zondag, juli 27, 2014

Crimea and the Balkans revisited

Sadly enough, Ukraine and Crimea have frequently been in the centre of international attention since the Maidan demonstrations and the ensuing (Russian-inspired) disintegration of the Ukrainian State. International Lawyers produced interesting opinions on the legality of Putin's intervention or the Ukrainian government's right not to acknowledge the validity of the referendum. Some legal accounts start the story at Catharine the Great's conquest of Crimea during the Russo-Turkish War of the 1770s. Yet, the fascinating book of Prof. Ferenc Toth (Szombathely Univ.) published in 2011 by Economica, reminds us of the long term struggle for influence between Austria, Russia and the Ottoman Empire, with at its heart control of the Balkans and Ukraine. A combination of Balkan and Ukrainian warfare, recalling both regions' complex history.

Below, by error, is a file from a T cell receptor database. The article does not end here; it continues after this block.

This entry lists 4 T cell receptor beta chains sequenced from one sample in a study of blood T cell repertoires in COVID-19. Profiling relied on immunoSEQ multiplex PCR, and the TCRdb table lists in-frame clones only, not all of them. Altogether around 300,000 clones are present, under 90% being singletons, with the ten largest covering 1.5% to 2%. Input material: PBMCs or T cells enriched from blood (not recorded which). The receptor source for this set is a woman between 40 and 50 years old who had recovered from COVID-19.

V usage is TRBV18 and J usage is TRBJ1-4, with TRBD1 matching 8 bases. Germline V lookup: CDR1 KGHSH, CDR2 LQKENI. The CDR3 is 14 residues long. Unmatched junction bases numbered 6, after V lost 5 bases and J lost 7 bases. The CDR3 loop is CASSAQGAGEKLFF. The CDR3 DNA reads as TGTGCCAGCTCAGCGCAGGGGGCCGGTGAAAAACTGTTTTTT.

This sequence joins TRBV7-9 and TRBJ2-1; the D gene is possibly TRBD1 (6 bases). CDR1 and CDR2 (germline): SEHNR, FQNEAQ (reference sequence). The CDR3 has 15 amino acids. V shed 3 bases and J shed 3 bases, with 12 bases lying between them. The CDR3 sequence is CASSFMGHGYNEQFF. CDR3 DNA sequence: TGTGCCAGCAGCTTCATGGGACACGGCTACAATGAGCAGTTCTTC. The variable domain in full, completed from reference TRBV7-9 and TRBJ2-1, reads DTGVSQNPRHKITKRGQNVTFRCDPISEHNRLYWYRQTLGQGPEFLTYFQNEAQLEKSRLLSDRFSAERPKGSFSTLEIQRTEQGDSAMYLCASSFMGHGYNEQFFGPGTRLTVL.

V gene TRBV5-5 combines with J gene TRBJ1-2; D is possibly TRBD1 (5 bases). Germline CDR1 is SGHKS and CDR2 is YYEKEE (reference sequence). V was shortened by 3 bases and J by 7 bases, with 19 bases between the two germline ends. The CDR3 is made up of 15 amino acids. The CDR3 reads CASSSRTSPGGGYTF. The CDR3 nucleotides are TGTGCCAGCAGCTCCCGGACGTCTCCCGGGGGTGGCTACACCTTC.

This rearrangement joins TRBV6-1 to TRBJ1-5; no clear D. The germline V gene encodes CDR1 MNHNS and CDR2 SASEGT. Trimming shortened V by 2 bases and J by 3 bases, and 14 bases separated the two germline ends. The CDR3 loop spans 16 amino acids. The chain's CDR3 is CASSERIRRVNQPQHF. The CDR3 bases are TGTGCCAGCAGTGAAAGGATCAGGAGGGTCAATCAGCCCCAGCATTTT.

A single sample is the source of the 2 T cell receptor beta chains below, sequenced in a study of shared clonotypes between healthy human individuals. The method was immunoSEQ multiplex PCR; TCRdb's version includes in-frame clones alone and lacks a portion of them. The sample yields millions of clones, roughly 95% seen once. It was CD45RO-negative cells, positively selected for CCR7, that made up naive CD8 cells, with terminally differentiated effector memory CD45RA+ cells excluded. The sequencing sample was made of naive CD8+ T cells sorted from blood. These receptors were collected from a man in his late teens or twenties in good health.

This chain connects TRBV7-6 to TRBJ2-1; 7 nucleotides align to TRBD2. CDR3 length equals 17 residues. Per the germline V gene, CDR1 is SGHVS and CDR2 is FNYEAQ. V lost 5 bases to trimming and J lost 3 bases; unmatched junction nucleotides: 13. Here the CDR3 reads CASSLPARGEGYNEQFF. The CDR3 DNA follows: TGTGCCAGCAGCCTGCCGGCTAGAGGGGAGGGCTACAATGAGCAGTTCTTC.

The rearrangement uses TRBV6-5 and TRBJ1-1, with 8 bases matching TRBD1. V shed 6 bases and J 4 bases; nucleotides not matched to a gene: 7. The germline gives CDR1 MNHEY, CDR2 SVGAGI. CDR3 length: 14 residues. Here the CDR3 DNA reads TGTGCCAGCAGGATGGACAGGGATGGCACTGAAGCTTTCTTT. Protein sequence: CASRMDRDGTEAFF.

A reminder to non-specialist readers of this blog: in the 1730s, the Austrian Habsburgs controlled grosso modo the current states of Austria, the Czech Republic, Slovakia, Hungary, Slovenia, Croatia and Bosnia, plus parts of Romania and Poland.  Until the end of the 17th century, however, the Ottoman Empire had been at the gates of Vienna. Most of present-day Hungary and the Balkans had been under their control. The Ottoman Empire was not only at odds with the Habsburgs, but with the Russian Empire as well. Czar Peter the Great had expanded Russians domains in the Baltic (to the detriment of Sweden) and in the direction of the Black Sea, where it would inevitably clash with the Turks. In other words, the classical "eastern game" between Austria, Russia and the Turks, traditionally associated with the 19th century and the run-up to World War I, had been in place for quite a time by 1914.